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Vietnam Soon after arriving in Viet Nam I saw an OV-10 Bronco. It was love at first sight and I was determined to get a ride in one. Luckily my job as an information officer gave me the opportunity. The ALO (Air Liaison Officer, pronounced "aye lo") assigned to the division flew OV-10s so I tracked the unit down.
Note: by Forrest Brandt  8276 Reads  Printer-friendly page



World War II The details of the following story are based on an actual happening, and have never before been related. It is a tale of tragedy at sea, and of the heroism displayed by men thrown together in a common lot by the fortunes of war. The setting is in the "Graveyard of the Atlantic", that frigid gray expanse of the North Atlantic in the land of the midnight sun, a hundred miles south of the polar ice packs.
Note: by Robert T. Shaffer, 1/c R Division  9335 Reads  Printer-friendly page



I can't remember a time before being a military brat. When I was born, my father was working as a Navy recruiter at the University of Illinois. I was the only one of my sisters to be born in a non-military hospital. My sister was born at Chanute AFB (now closed). Shortly after she was born, we moved to Hawaii.
Note: by Wendy Jeffries  6725 Reads  Printer-friendly page



Army I had the pleasure of being assigned to Ft Lewis from 3/67 to 6/68. During that time I worked at the post dispensory and occasionally had the bad luck of being assigned to the dreaded "shot line".
Note: By Jim Calbreath   8799 Reads  Printer-friendly page



War of 1812 United States' Frigate Constitution, off Boston Light, 30 August 1812.
I have the honour to inform you, that on the 19th instant, at 2 PM being in latitude 41, 42, longitude 55, 48, with the CONSTITUTION under my command, a sail was discovered from the mast-head bearing E. by S. or E.S.E. but at such a distance we could not tell what she was. All sail was instantly made in chase, and soon found we came up with her.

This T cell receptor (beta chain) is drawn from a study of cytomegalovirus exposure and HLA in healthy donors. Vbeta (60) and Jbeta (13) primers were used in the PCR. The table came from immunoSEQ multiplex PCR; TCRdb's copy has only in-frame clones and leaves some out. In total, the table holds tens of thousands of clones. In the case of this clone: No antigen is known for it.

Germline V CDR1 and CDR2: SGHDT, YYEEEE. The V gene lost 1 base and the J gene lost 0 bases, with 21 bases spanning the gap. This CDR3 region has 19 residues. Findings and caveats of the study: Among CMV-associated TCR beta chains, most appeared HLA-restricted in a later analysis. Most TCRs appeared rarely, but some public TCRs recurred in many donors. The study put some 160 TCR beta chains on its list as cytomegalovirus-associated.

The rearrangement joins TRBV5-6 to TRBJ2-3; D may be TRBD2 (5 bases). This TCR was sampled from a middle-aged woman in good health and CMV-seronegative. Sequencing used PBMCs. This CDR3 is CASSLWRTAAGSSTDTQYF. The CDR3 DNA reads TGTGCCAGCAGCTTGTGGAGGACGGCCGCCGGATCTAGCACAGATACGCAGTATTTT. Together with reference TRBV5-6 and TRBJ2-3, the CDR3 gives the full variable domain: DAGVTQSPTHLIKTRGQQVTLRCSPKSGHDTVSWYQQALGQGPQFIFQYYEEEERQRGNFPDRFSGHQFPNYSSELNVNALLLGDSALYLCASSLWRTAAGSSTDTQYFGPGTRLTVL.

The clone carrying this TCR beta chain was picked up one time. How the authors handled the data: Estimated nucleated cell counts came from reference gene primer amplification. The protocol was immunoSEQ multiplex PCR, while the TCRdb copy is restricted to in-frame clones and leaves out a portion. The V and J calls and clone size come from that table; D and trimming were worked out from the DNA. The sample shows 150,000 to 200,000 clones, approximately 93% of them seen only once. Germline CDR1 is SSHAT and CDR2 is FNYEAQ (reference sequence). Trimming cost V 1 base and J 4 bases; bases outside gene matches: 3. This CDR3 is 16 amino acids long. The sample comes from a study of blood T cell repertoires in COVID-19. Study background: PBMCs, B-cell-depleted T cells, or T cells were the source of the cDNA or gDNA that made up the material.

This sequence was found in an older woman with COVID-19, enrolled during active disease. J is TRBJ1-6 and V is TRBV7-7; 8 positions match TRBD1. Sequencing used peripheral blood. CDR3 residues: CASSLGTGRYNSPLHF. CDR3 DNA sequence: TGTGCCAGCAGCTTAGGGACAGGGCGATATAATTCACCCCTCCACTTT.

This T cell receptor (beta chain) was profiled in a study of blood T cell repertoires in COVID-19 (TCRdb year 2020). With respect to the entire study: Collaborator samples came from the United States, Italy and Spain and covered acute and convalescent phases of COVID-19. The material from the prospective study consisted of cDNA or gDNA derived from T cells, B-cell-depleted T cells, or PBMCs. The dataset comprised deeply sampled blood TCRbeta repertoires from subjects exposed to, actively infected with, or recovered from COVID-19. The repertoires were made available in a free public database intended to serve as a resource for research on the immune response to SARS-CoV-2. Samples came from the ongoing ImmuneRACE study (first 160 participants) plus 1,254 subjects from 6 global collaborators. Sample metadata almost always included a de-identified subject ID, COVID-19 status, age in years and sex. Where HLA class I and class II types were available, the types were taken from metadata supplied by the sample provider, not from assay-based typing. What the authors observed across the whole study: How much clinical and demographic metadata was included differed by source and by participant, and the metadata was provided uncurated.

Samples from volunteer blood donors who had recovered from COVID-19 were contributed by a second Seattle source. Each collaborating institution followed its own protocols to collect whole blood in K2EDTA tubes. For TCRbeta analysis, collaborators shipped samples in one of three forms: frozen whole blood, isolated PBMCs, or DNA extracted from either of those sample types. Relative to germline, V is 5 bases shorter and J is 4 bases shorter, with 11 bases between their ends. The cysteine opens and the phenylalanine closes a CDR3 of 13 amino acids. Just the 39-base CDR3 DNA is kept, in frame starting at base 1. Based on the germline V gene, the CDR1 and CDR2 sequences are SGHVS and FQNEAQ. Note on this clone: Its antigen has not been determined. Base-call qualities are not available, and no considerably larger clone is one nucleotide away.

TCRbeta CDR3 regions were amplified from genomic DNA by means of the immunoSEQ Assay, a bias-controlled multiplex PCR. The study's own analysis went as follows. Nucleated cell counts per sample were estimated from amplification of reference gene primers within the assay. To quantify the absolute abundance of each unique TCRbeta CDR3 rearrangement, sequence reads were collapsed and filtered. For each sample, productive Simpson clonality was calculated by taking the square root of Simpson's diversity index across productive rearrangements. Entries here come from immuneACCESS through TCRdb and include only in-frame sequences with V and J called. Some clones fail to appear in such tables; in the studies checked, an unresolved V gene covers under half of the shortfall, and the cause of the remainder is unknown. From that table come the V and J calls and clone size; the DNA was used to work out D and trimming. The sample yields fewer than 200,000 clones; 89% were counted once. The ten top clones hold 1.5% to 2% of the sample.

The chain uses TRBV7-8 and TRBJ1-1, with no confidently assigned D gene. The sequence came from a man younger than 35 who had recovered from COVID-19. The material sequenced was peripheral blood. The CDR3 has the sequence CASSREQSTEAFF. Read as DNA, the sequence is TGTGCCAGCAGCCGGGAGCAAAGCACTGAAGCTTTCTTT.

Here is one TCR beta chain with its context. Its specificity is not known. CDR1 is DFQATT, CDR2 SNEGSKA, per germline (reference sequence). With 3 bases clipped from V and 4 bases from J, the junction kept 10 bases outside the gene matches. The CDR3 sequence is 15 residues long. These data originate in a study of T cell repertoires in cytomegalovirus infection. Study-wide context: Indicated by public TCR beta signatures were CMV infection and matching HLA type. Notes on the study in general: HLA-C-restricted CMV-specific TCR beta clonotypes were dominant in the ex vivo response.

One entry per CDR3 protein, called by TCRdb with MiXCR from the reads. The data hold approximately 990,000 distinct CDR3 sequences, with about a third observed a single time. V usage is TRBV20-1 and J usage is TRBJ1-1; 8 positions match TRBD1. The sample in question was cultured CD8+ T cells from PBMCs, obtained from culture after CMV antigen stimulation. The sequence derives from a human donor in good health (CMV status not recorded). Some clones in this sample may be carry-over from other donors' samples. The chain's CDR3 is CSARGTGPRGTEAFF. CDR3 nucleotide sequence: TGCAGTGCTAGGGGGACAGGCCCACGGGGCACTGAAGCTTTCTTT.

Note: by Captain Isaac Hull, USN  9997 Reads  Printer-friendly page



Civil War March 10, 1863 Newport News, Va Father, I was glad to hear from you. I am well. I hope these few lines will find you the same. I want you to write and let me know when you send me the box. Uncle Sylvester is with [us] now. His health is very good now.
Note: letters by Sidney Spaulding, 9th New Hampshire Regiment.  7468 Reads  Printer-friendly page



World War II I was a member of the 29th Infantry Division, in M Company, 3rd Battalion of the 116th Infantry Regiment. I was inducted into the Army June 16, 1943, at Fort Oglethorpe, Ga., and was discharged on Oct. 23, 1945, at Camp Atterbury, Ind. I was second gunner on the .30-caliber water-cooled Browning machine gun through most of combat when I moved up to squad leader.
Note: by John D. Hinton  9525 Reads  Printer-friendly page



Civil War This diary was commenced for the fun of writing down my experience as a soldier from the Old North State. I never thought for a moment that I would put it in print; but now that I am getting old and have read so many histories written by our officers, but have never seen in print a history written by a private. I know that my diary is truly the life of the man behind the gun, therefore I make bold to publish it.
Note: by Louis Leon, Company C, First North Carolina Regiment  14289 Reads  Printer-friendly page



World War II I landed about twenty-five feet from a road and before I could get my rifle assembled, I heard a motorcycle approaching. I remained still as I did not have time to assemble my rifle, and watched two German soldiers pass by. After they passed and I had my rifle together I found other paratroopers and our equipment bundle and set off for the bridge over the Merderet River.
Note: by Marcus Heim  9920 Reads  Printer-friendly page



Korea It was July 1951. I was training with the division in Japan on the island of Honshu. The next part of our training was to be a mock invasion on Yokohama Beach. This landing would be exactly like a real invasion. All our vehicles were equipped for land service, but when the orders came down, they were to be retrofitted with snorkels, which would allow them to operate in shallow water such as beaches.